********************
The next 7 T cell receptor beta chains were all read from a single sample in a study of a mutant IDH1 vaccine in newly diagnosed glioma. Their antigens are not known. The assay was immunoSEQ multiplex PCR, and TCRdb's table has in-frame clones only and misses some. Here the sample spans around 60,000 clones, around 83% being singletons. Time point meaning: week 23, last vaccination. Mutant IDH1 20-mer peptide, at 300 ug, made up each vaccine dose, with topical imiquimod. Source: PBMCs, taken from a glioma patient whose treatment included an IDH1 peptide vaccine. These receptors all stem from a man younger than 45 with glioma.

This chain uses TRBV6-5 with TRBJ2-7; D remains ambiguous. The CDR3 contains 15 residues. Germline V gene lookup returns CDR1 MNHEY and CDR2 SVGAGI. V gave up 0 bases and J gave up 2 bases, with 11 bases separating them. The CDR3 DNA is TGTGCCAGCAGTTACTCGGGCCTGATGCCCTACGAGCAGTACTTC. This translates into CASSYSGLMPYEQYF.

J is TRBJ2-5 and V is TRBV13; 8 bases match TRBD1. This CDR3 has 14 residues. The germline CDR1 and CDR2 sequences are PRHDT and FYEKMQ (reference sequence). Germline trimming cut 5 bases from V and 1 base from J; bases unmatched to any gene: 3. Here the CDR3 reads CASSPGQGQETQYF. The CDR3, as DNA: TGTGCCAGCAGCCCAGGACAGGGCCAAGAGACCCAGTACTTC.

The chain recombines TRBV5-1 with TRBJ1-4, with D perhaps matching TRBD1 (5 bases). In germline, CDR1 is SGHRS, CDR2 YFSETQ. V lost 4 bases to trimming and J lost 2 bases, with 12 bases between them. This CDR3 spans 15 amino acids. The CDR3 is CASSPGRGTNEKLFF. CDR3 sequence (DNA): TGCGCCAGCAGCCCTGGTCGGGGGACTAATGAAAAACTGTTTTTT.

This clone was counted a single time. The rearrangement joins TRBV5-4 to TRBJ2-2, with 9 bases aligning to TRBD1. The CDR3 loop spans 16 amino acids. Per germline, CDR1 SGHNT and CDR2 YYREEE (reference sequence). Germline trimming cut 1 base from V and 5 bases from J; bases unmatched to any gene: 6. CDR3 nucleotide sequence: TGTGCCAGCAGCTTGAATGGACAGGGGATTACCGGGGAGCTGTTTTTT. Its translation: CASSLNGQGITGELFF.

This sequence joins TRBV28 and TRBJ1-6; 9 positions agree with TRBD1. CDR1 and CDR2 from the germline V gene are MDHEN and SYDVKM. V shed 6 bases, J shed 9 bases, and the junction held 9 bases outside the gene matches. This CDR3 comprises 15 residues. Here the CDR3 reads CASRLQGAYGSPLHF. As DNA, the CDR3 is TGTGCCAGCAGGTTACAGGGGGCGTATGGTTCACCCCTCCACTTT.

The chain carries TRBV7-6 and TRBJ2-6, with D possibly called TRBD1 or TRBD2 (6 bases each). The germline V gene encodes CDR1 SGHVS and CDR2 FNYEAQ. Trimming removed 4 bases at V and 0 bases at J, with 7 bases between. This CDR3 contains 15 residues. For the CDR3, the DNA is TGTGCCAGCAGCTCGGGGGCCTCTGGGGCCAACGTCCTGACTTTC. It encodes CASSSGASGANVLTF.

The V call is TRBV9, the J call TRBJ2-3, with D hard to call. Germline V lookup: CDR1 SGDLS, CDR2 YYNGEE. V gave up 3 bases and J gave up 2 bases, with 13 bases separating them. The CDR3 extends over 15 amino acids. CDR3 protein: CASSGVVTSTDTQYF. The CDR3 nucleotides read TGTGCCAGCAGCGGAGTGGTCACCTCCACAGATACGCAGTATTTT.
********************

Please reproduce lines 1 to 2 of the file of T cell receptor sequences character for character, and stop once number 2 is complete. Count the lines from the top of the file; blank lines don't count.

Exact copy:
The next 7 T cell receptor beta chains were all read from a single sample in a study of a mutant IDH1 vaccine in newly diagnosed glioma. Their antigens are not known. The assay was immunoSEQ multiplex PCR, and TCRdb's table has in-frame clones only and misses some. Here the sample spans around 60,000 clones, around 83% being singletons. Time point meaning: week 23, last vaccination. Mutant IDH1 20-mer peptide, at 300 ug, made up each vaccine dose, with topical imiquimod. Source: PBMCs, taken from a glioma patient whose treatment included an IDH1 peptide vaccine. These receptors all stem from a man younger than 45 with glioma.

This chain uses TRBV6-5 with TRBJ2-7; D remains ambiguous. The CDR3 contains 15 residues. Germline V gene lookup returns CDR1 MNHEY and CDR2 SVGAGI. V gave up 0 bases and J gave up 2 bases, with 11 bases separating them. The CDR3 DNA is TGTGCCAGCAGTTACTCGGGCCTGATGCCCTACGAGCAGTACTTC. This translates into CASSYSGLMPYEQYF.